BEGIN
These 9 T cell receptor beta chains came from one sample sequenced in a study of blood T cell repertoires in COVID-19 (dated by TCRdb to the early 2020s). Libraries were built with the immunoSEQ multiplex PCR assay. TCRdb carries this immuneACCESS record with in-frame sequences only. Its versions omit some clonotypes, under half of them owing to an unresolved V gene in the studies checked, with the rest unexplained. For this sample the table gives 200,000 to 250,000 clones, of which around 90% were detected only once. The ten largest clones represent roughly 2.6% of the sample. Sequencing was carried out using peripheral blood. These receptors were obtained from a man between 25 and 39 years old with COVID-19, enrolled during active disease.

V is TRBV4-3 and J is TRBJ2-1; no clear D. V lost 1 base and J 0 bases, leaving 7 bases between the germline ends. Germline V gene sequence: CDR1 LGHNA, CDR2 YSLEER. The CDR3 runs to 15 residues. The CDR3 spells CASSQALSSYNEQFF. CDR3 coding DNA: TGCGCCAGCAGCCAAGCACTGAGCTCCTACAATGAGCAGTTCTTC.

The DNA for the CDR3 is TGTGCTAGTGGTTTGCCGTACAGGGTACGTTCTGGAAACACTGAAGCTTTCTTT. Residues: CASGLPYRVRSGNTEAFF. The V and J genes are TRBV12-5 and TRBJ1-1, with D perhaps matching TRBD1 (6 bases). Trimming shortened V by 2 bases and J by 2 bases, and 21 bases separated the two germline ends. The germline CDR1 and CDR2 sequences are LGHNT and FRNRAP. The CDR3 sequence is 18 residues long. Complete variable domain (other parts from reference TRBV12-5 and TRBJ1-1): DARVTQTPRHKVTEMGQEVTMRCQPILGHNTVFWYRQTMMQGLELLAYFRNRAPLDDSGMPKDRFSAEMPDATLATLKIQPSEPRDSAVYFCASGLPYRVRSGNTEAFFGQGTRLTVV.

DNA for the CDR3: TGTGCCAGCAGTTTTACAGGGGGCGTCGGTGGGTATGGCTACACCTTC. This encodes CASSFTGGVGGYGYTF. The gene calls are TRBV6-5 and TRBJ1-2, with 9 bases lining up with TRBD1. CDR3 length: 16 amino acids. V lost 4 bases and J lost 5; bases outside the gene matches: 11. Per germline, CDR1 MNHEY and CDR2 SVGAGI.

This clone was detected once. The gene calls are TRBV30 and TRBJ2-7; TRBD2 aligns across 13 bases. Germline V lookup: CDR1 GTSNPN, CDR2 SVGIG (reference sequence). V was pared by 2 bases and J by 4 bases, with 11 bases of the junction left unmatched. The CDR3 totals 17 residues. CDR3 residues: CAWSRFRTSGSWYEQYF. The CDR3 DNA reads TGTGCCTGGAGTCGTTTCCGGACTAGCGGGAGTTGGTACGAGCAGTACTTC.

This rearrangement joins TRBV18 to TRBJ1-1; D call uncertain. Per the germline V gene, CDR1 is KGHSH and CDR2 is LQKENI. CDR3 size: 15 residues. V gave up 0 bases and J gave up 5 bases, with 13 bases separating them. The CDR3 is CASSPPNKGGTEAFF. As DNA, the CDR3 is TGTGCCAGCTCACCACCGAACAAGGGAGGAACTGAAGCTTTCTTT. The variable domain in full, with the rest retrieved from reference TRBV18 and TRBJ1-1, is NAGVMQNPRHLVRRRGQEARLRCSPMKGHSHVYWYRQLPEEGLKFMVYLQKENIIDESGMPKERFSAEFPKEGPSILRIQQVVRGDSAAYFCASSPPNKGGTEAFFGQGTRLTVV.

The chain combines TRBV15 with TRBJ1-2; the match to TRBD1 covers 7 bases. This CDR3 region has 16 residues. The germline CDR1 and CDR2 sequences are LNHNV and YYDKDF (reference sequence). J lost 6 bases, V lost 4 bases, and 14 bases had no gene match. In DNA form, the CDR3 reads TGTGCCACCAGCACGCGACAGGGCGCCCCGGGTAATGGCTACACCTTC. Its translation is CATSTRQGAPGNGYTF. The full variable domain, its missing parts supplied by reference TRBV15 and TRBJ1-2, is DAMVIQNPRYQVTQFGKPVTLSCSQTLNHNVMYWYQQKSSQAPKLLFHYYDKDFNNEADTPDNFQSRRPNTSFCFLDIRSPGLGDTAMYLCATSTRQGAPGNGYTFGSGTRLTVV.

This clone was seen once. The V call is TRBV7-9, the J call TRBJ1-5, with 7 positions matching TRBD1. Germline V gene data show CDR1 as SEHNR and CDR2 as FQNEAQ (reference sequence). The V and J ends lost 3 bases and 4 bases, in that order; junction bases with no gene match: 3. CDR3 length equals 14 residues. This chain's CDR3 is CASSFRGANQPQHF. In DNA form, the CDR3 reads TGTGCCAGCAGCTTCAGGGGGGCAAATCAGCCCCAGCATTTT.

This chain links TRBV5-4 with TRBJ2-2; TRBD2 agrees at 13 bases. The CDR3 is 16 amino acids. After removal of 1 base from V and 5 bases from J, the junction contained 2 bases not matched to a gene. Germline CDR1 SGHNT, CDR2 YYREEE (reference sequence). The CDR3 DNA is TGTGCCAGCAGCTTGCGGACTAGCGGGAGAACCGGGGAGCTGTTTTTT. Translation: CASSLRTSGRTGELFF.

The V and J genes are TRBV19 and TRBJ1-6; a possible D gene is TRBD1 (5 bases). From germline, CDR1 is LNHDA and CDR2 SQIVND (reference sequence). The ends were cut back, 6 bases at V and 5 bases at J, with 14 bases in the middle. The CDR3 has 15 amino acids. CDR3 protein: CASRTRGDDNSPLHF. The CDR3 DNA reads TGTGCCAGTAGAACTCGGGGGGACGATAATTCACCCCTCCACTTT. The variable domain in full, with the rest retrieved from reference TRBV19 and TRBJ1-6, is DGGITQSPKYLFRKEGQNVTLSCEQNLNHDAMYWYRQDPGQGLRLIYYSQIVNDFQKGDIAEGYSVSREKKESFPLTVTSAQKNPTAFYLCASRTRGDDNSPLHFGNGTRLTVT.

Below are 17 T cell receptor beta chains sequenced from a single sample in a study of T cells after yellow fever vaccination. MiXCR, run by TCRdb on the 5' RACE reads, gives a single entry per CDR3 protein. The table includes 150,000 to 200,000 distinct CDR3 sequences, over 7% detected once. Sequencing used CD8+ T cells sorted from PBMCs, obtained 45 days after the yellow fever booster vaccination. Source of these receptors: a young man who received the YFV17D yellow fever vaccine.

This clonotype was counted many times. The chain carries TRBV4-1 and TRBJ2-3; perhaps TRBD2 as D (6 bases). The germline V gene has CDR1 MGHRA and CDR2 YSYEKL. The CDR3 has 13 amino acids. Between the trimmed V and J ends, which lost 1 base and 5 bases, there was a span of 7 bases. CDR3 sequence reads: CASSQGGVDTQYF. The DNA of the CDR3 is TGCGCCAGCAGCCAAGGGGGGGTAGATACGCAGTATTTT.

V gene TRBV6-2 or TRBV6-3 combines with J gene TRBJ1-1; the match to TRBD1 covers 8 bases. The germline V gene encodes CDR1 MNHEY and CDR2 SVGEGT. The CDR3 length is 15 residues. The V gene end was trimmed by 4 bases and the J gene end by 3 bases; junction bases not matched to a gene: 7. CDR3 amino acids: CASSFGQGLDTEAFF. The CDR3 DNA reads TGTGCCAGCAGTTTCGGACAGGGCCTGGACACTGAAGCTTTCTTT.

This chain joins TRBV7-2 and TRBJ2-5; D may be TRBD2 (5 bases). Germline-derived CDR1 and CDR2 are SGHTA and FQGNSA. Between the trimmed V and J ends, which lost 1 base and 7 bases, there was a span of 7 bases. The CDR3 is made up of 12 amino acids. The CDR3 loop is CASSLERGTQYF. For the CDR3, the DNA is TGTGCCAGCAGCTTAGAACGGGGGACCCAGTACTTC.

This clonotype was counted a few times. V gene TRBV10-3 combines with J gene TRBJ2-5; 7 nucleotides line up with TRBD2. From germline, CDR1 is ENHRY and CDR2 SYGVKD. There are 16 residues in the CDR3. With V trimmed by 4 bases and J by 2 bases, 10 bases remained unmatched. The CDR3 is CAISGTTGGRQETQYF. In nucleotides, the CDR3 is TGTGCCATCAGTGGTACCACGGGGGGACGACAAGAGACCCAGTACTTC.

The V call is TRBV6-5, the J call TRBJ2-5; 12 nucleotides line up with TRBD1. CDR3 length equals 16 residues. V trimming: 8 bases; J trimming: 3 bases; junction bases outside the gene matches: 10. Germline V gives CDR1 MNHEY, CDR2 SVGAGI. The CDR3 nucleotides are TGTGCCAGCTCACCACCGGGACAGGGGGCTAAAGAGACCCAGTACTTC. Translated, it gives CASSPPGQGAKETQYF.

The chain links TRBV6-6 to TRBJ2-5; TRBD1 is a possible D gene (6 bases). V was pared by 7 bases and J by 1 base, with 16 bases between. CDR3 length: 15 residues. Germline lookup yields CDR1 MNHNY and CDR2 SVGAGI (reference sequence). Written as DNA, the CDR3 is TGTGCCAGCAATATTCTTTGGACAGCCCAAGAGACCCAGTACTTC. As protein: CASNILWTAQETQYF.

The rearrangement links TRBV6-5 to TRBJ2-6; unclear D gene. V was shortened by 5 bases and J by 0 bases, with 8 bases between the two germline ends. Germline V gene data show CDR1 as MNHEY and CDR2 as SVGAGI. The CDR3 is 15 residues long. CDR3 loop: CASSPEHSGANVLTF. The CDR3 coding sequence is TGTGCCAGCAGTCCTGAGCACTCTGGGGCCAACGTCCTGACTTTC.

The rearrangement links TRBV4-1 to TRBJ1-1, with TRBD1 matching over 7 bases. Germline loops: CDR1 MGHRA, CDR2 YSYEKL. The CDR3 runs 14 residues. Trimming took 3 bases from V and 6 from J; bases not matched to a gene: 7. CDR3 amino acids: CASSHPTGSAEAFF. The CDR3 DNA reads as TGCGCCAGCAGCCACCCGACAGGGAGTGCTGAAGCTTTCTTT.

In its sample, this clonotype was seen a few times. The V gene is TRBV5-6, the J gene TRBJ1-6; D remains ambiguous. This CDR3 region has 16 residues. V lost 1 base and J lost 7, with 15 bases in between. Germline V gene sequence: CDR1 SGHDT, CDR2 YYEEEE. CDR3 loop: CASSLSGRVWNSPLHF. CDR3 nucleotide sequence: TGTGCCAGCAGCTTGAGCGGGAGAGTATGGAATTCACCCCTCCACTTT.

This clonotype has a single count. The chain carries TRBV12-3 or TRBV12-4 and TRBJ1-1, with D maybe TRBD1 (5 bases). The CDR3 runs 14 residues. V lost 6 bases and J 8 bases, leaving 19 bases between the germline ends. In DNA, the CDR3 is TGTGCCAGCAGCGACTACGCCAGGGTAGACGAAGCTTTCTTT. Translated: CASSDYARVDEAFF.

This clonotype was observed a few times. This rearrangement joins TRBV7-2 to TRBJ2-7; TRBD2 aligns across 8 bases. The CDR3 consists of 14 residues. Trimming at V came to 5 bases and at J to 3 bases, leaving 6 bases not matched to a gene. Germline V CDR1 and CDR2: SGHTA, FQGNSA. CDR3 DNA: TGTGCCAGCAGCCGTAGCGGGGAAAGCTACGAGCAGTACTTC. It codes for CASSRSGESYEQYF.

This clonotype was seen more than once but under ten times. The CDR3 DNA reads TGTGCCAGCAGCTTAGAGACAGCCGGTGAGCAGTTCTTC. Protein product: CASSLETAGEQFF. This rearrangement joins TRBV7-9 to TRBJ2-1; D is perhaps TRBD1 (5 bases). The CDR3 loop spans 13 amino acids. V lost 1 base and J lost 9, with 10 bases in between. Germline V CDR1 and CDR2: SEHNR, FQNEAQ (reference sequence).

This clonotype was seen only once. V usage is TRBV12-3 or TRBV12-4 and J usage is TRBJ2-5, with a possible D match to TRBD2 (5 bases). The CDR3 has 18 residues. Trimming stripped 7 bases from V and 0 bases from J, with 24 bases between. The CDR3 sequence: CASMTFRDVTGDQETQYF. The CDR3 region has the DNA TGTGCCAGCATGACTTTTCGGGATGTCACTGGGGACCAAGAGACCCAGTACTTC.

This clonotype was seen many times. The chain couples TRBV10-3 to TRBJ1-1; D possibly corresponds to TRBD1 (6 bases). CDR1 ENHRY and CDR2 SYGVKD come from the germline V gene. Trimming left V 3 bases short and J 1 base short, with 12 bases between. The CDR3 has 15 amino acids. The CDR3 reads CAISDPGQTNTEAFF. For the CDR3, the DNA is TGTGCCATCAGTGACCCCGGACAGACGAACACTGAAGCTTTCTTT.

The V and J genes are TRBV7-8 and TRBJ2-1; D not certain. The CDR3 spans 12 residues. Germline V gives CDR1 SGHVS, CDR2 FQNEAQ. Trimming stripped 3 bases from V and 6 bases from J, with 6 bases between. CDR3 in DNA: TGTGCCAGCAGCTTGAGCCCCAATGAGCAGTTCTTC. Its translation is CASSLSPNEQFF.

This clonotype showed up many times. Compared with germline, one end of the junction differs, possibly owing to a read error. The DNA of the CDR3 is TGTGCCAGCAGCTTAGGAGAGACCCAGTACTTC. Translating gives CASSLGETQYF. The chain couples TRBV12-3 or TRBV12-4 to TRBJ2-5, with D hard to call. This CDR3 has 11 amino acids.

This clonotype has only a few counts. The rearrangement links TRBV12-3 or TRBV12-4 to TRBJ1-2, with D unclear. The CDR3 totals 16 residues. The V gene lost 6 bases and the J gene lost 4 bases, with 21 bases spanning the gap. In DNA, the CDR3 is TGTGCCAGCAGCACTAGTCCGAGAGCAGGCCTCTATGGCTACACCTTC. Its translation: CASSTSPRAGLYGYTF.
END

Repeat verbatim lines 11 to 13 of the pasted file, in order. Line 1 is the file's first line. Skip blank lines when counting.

Below are 17 T cell receptor beta chains sequenced from a single sample in a study of T cells after yellow fever vaccination. MiXCR, run by TCRdb on the 5' RACE reads, gives a single entry per CDR3 protein. The table includes 150,000 to 200,000 distinct CDR3 sequences, over 7% detected once. Sequencing used CD8+ T cells sorted from PBMCs, obtained 45 days after the yellow fever booster vaccination. Source of these receptors: a young man who received the YFV17D yellow fever vaccine.

This clonotype was counted many times. The chain carries TRBV4-1 and TRBJ2-3; perhaps TRBD2 as D (6 bases). The germline V gene has CDR1 MGHRA and CDR2 YSYEKL. The CDR3 has 13 amino acids. Between the trimmed V and J ends, which lost 1 base and 5 bases, there was a span of 7 bases. CDR3 sequence reads: CASSQGGVDTQYF. The DNA of the CDR3 is TGCGCCAGCAGCCAAGGGGGGGTAGATACGCAGTATTTT.

V gene TRBV6-2 or TRBV6-3 combines with J gene TRBJ1-1; the match to TRBD1 covers 8 bases. The germline V gene encodes CDR1 MNHEY and CDR2 SVGEGT. The CDR3 length is 15 residues. The V gene end was trimmed by 4 bases and the J gene end by 3 bases; junction bases not matched to a gene: 7. CDR3 amino acids: CASSFGQGLDTEAFF. The CDR3 DNA reads TGTGCCAGCAGTTTCGGACAGGGCCTGGACACTGAAGCTTTCTTT.